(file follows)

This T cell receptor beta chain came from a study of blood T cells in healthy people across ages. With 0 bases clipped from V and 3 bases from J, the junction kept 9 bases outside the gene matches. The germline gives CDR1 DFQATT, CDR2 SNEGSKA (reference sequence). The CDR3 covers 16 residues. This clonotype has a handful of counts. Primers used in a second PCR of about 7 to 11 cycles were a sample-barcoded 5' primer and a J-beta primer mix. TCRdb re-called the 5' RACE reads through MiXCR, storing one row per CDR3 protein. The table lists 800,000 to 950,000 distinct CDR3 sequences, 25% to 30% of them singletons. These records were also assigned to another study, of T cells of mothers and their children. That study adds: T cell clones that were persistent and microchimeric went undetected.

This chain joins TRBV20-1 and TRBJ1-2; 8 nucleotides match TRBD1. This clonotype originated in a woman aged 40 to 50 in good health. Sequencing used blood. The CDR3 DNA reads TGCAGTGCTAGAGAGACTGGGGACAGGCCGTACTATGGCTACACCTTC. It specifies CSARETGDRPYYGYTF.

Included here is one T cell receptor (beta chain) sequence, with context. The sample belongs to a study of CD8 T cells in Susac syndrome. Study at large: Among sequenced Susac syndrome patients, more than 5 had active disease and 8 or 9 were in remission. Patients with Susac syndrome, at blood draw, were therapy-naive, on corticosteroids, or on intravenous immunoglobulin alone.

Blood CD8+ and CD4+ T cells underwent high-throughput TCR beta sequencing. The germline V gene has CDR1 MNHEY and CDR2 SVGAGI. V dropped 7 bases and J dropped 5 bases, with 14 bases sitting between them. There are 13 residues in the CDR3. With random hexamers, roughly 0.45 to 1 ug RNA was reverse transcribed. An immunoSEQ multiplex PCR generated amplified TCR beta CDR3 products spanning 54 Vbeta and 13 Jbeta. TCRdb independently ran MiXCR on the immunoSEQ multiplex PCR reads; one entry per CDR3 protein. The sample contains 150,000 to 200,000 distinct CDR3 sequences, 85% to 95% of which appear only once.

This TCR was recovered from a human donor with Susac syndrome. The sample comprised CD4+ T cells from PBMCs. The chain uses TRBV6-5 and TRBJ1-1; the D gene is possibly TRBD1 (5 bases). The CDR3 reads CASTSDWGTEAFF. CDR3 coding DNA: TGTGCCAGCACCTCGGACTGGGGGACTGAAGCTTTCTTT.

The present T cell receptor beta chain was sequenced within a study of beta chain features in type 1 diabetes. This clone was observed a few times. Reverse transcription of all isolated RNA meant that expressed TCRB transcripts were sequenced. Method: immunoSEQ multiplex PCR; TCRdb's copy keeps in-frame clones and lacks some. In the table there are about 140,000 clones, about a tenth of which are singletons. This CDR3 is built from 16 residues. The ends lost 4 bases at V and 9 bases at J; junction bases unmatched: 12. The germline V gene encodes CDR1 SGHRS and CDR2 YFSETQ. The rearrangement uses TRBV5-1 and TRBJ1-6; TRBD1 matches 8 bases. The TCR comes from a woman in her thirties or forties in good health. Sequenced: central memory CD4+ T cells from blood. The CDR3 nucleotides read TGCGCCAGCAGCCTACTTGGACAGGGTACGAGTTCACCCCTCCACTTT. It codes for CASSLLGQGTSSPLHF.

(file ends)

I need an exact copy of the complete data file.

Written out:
This T cell receptor beta chain came from a study of blood T cells in healthy people across ages. With 0 bases clipped from V and 3 bases from J, the junction kept 9 bases outside the gene matches. The germline gives CDR1 DFQATT, CDR2 SNEGSKA (reference sequence). The CDR3 covers 16 residues. This clonotype has a handful of counts. Primers used in a second PCR of about 7 to 11 cycles were a sample-barcoded 5' primer and a J-beta primer mix. TCRdb re-called the 5' RACE reads through MiXCR, storing one row per CDR3 protein. The table lists 800,000 to 950,000 distinct CDR3 sequences, 25% to 30% of them singletons. These records were also assigned to another study, of T cells of mothers and their children. That study adds: T cell clones that were persistent and microchimeric went undetected.

This chain joins TRBV20-1 and TRBJ1-2; 8 nucleotides match TRBD1. This clonotype originated in a woman aged 40 to 50 in good health. Sequencing used blood. The CDR3 DNA reads TGCAGTGCTAGAGAGACTGGGGACAGGCCGTACTATGGCTACACCTTC. It specifies CSARETGDRPYYGYTF.

Included here is one T cell receptor (beta chain) sequence, with context. The sample belongs to a study of CD8 T cells in Susac syndrome. Study at large: Among sequenced Susac syndrome patients, more than 5 had active disease and 8 or 9 were in remission. Patients with Susac syndrome, at blood draw, were therapy-naive, on corticosteroids, or on intravenous immunoglobulin alone.

Blood CD8+ and CD4+ T cells underwent high-throughput TCR beta sequencing. The germline V gene has CDR1 MNHEY and CDR2 SVGAGI. V dropped 7 bases and J dropped 5 bases, with 14 bases sitting between them. There are 13 residues in the CDR3. With random hexamers, roughly 0.45 to 1 ug RNA was reverse transcribed. An immunoSEQ multiplex PCR generated amplified TCR beta CDR3 products spanning 54 Vbeta and 13 Jbeta. TCRdb independently ran MiXCR on the immunoSEQ multiplex PCR reads; one entry per CDR3 protein. The sample contains 150,000 to 200,000 distinct CDR3 sequences, 85% to 95% of which appear only once.

This TCR was recovered from a human donor with Susac syndrome. The sample comprised CD4+ T cells from PBMCs. The chain uses TRBV6-5 and TRBJ1-1; the D gene is possibly TRBD1 (5 bases). The CDR3 reads CASTSDWGTEAFF. CDR3 coding DNA: TGTGCCAGCACCTCGGACTGGGGGACTGAAGCTTTCTTT.

The present T cell receptor beta chain was sequenced within a study of beta chain features in type 1 diabetes. This clone was observed a few times. Reverse transcription of all isolated RNA meant that expressed TCRB transcripts were sequenced. Method: immunoSEQ multiplex PCR; TCRdb's copy keeps in-frame clones and lacks some. In the table there are about 140,000 clones, about a tenth of which are singletons. This CDR3 is built from 16 residues. The ends lost 4 bases at V and 9 bases at J; junction bases unmatched: 12. The germline V gene encodes CDR1 SGHRS and CDR2 YFSETQ. The rearrangement uses TRBV5-1 and TRBJ1-6; TRBD1 matches 8 bases. The TCR comes from a woman in her thirties or forties in good health. Sequenced: central memory CD4+ T cells from blood. The CDR3 nucleotides read TGCGCCAGCAGCCTACTTGGACAGGGTACGAGTTCACCCCTCCACTTT. It codes for CASSLLGQGTSSPLHF.